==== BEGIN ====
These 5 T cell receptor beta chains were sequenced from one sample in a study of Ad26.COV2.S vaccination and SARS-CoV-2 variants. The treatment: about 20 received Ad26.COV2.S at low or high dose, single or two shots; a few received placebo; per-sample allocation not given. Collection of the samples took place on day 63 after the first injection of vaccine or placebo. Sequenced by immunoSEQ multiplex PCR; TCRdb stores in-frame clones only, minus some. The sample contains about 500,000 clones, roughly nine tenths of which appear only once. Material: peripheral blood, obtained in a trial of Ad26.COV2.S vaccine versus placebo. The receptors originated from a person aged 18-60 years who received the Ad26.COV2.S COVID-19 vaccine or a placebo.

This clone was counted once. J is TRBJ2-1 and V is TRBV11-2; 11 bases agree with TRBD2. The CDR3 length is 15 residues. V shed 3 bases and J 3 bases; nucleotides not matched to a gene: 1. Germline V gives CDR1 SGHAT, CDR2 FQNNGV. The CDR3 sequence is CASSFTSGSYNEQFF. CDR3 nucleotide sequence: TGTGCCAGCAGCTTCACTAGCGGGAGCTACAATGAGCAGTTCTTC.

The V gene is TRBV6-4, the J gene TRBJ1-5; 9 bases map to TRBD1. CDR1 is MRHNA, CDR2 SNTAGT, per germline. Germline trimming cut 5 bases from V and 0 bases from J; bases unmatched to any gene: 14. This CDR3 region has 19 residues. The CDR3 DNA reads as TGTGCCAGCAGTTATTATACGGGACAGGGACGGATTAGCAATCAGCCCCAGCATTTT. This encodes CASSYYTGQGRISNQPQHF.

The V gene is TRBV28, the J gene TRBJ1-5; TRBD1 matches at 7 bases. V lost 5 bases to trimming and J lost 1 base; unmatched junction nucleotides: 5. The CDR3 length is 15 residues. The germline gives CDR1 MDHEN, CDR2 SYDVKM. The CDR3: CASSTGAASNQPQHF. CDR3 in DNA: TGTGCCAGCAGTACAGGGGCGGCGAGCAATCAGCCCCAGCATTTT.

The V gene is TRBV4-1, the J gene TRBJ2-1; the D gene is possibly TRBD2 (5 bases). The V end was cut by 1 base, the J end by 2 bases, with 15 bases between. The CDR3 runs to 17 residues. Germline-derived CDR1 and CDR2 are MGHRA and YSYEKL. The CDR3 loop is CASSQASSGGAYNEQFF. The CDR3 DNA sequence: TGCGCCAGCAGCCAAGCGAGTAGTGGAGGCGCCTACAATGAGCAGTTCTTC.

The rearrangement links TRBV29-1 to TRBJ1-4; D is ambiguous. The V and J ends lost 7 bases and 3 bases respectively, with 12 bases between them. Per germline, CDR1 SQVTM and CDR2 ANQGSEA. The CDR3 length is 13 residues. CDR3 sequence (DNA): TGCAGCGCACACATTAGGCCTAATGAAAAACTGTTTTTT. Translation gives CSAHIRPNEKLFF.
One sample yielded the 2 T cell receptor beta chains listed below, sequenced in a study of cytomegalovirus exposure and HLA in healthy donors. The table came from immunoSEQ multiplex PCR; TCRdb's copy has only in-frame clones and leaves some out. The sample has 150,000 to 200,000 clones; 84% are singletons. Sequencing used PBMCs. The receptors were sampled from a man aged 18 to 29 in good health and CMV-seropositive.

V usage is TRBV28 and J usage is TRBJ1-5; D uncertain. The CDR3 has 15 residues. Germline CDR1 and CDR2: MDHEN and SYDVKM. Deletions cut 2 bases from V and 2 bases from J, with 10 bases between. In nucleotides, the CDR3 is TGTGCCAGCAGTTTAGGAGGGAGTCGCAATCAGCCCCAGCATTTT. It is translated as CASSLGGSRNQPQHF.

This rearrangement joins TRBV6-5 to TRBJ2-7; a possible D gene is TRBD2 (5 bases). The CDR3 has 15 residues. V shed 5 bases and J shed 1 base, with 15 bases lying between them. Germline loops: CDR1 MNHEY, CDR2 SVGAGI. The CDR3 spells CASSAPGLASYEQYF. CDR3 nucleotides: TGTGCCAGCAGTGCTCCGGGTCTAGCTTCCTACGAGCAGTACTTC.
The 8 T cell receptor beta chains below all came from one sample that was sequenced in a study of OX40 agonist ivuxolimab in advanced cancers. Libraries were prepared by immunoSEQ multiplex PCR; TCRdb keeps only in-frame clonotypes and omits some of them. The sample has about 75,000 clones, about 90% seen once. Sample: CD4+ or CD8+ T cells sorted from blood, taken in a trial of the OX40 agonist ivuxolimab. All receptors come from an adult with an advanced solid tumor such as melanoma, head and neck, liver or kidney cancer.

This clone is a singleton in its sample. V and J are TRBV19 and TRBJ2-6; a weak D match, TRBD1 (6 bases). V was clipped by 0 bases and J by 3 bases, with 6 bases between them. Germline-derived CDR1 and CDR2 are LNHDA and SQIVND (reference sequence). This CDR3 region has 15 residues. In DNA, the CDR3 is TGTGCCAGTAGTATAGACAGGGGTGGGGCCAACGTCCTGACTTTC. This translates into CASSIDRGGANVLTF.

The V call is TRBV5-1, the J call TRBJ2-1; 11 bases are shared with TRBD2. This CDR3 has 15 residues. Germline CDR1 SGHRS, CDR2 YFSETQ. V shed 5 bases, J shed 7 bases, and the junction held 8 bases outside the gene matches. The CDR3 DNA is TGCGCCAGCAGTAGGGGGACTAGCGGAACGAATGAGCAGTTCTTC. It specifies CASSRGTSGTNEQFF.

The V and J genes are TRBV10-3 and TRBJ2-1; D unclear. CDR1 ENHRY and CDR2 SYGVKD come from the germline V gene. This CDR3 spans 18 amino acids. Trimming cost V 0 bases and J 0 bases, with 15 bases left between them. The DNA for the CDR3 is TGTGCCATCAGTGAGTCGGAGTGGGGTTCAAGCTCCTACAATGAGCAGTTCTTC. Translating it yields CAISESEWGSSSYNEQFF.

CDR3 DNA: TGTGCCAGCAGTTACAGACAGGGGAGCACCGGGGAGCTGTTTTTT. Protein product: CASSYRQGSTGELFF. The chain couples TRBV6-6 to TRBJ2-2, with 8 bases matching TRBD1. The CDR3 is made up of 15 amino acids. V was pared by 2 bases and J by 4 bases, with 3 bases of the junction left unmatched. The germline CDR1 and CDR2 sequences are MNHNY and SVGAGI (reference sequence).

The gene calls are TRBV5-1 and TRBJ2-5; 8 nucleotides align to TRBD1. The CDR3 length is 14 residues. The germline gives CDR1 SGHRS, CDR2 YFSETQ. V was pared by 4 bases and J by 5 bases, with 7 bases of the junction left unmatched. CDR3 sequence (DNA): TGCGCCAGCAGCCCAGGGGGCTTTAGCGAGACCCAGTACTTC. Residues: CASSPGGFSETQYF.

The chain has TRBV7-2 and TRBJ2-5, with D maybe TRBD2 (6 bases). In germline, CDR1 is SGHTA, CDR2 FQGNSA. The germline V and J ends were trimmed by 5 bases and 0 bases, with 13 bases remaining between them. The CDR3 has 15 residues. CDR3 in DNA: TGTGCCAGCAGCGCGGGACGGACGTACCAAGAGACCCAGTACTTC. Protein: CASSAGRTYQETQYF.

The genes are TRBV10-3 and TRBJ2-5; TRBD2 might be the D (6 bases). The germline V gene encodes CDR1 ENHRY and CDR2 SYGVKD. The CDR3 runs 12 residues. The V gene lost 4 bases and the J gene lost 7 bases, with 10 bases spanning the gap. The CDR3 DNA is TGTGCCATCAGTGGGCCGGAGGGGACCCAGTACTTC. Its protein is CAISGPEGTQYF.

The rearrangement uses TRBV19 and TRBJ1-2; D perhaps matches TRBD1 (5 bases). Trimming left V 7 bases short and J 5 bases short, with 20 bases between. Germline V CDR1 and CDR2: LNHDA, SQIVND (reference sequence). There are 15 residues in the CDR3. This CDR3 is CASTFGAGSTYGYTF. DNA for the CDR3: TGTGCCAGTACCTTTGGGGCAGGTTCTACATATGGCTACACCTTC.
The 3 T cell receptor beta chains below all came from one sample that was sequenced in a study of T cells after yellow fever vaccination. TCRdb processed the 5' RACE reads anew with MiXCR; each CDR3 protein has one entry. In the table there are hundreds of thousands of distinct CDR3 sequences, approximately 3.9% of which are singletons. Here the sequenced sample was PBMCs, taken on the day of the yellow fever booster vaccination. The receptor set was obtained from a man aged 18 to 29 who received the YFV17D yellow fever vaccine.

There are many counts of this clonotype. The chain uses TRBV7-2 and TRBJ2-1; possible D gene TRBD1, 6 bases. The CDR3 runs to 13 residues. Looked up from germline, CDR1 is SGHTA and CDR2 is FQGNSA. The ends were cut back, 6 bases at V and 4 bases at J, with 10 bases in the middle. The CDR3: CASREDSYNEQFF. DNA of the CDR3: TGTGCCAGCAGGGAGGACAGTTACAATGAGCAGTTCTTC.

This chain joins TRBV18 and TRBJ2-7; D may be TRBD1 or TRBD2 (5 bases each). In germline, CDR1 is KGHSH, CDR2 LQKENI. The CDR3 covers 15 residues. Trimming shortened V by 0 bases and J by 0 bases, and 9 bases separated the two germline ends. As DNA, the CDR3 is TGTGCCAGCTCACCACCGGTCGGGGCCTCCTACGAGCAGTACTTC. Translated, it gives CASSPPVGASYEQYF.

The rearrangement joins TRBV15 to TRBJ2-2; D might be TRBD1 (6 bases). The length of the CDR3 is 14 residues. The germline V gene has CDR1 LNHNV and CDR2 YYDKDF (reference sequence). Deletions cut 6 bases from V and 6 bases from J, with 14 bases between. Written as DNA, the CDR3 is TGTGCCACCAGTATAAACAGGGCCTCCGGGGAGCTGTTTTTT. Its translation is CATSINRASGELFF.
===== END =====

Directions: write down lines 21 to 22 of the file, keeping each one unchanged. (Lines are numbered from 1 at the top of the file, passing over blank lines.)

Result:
This chain joins TRBV18 and TRBJ2-7; D may be TRBD1 or TRBD2 (5 bases each). In germline, CDR1 is KGHSH, CDR2 LQKENI. The CDR3 covers 15 residues. Trimming shortened V by 0 bases and J by 0 bases, and 9 bases separated the two germline ends. As DNA, the CDR3 is TGTGCCAGCTCACCACCGGTCGGGGCCTCCTACGAGCAGTACTTC. Translated, it gives CASSPPVGASYEQYF.

The rearrangement joins TRBV15 to TRBJ2-2; D might be TRBD1 (6 bases). The length of the CDR3 is 14 residues. The germline V gene has CDR1 LNHNV and CDR2 YYDKDF (reference sequence). Deletions cut 6 bases from V and 6 bases from J, with 14 bases between. Written as DNA, the CDR3 is TGTGCCACCAGTATAAACAGGGCCTCCGGGGAGCTGTTTTTT. Its translation is CATSINRASGELFF.